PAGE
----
|Cardiovascular system - Digestive system - Endocrine system - Immune system - Integumentary system - Lymphatic system - Muscular system - Nervous system - Skeletal system - Reproductive system - Respiratory system - Urinary system|
Anatomy of torso, cardiovascular system: heart
base • apex • grooves (coronary/atrioventricular, interatrial, anterior interventricula, posterior interventricular) • surfaces (sternocostal, diaphragmatic) • borders (right, left)
(vena cavae, coronary sinus) → right atrium (auricle, fossa ovalis, limbus of fossa ovalis, crista terminalis, valve of the inferior vena cava, valve of the coronary sinus) → tricuspid valve → right ventricle (conus arteriosus, moderator band/septomarginal trabecula) → pulmonary valve → (pulmonary artery and pulmonary circulation)
pericardium: fibrous pericardium • serous pericardium (pericardial cavity, epicardium/visceral layer) • pericardial sinus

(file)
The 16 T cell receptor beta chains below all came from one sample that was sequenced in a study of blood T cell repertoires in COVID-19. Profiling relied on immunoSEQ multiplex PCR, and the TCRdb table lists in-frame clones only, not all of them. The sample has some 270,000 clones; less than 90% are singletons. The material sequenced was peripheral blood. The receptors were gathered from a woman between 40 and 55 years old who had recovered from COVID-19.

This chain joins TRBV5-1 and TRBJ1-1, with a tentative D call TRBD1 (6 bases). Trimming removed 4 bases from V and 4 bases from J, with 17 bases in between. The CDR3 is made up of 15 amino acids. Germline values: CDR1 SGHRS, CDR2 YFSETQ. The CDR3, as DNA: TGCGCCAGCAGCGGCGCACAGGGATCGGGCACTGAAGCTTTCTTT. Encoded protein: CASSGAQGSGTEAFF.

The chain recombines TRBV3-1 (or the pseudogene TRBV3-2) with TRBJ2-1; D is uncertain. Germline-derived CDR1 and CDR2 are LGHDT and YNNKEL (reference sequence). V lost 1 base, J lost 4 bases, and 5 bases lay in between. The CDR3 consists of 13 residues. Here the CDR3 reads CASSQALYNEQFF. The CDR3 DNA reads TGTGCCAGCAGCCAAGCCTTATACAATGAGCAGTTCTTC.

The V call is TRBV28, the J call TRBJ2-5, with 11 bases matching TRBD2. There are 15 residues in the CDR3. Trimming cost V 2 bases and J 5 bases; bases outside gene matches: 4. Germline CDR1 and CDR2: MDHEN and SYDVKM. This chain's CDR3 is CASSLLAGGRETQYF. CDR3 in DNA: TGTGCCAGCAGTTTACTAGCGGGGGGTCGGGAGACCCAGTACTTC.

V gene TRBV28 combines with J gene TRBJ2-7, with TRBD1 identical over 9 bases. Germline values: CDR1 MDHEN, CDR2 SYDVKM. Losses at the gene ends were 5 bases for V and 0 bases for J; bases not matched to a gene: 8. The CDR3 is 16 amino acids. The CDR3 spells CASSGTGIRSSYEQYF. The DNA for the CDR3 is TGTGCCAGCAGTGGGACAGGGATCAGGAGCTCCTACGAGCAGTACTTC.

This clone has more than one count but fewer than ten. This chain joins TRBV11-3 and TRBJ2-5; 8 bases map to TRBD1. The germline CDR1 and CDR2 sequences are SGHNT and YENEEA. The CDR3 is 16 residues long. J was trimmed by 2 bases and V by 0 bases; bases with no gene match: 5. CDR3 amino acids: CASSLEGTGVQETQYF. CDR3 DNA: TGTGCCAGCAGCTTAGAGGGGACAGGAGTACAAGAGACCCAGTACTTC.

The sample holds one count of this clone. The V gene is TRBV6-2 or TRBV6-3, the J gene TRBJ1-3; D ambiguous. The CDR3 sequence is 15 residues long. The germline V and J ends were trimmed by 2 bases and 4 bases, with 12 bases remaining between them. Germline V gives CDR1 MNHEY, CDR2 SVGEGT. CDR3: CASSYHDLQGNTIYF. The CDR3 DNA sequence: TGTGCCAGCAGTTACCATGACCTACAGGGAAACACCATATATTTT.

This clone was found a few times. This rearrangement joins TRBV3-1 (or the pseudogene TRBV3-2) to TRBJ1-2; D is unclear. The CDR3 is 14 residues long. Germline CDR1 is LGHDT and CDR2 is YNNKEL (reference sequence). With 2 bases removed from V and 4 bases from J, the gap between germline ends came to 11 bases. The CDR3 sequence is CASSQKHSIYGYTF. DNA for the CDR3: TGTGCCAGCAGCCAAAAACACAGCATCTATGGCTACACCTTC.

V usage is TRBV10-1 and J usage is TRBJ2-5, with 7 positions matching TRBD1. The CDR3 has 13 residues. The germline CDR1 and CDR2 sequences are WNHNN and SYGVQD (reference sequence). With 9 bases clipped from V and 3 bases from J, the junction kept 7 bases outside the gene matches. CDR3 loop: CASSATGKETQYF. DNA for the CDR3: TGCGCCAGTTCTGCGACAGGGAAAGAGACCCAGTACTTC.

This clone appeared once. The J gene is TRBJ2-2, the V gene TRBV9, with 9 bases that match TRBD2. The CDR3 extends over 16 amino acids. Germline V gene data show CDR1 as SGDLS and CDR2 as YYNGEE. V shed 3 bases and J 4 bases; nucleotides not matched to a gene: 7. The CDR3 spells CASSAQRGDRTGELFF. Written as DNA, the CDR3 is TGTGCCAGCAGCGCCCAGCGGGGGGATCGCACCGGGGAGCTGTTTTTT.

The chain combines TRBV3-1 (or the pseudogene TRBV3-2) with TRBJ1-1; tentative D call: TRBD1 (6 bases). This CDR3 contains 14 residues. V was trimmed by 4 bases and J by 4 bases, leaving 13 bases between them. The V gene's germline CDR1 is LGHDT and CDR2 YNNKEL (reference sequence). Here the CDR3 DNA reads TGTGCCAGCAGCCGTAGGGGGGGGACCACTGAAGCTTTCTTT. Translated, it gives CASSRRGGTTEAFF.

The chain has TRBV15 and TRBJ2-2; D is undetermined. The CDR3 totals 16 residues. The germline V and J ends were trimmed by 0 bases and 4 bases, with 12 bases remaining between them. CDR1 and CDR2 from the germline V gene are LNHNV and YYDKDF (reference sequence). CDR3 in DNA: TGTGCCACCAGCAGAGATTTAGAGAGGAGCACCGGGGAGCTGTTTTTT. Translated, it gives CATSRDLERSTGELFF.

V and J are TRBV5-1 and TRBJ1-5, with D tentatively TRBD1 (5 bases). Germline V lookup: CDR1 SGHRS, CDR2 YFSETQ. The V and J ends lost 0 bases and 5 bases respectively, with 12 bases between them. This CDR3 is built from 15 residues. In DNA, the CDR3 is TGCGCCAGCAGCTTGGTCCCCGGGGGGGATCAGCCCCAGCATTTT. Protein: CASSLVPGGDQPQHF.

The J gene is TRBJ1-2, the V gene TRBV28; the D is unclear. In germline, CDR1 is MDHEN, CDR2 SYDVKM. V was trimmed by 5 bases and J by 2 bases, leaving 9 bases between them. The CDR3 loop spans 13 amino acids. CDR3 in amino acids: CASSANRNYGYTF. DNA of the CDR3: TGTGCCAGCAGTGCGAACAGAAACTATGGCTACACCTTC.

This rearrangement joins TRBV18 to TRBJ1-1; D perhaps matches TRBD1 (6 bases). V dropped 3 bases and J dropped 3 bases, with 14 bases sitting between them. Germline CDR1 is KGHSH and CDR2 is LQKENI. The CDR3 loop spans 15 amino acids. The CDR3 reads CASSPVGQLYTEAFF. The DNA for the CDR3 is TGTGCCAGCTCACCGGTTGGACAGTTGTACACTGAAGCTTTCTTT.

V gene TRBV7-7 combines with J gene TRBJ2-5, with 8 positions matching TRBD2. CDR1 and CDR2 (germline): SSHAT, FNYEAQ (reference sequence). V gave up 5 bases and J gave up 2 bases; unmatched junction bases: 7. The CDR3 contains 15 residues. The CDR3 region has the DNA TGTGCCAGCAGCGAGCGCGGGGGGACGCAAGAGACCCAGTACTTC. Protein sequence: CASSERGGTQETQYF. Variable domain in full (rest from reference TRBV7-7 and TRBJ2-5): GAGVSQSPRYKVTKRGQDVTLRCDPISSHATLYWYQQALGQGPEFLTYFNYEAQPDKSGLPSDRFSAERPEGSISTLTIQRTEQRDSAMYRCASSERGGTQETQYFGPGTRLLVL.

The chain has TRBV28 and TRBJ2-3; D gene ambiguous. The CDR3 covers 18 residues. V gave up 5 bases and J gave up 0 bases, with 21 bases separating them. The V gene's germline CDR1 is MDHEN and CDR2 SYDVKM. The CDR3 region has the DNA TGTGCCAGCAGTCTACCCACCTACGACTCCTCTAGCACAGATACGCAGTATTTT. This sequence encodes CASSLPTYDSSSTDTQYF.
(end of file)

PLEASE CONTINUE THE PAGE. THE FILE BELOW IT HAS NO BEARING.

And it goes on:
Cardiovascular system, physiology: cardiovascular physiology
Preload - Afterload - End-systolic volume - End-diastolic volume - Frank-Starling law of the heart
Cardiac output - Wiggers diagram - Pressure volume diagram
Prenatal development/Mammalian development of circulatory system
arteries: Dorsal aorta - Aortic arches - Vitelline arteries - Ductus arteriosus - Umbilical artery
Primitive heart tube: Truncus arteriosus - Bulbus cordis - Primitive ventricle - Primitive atrium - Sinus venosus
Circulatory system pathology (I, 390-459)
Hypertensive heart disease - Hypertensive nephropathy - Secondary hypertension (Renovascular hypertension)
|Ischaemic heart disease|
Pulmonary embolism - Cor pulmonale
Pericarditis - Pericardial effusion - Cardiac tamponade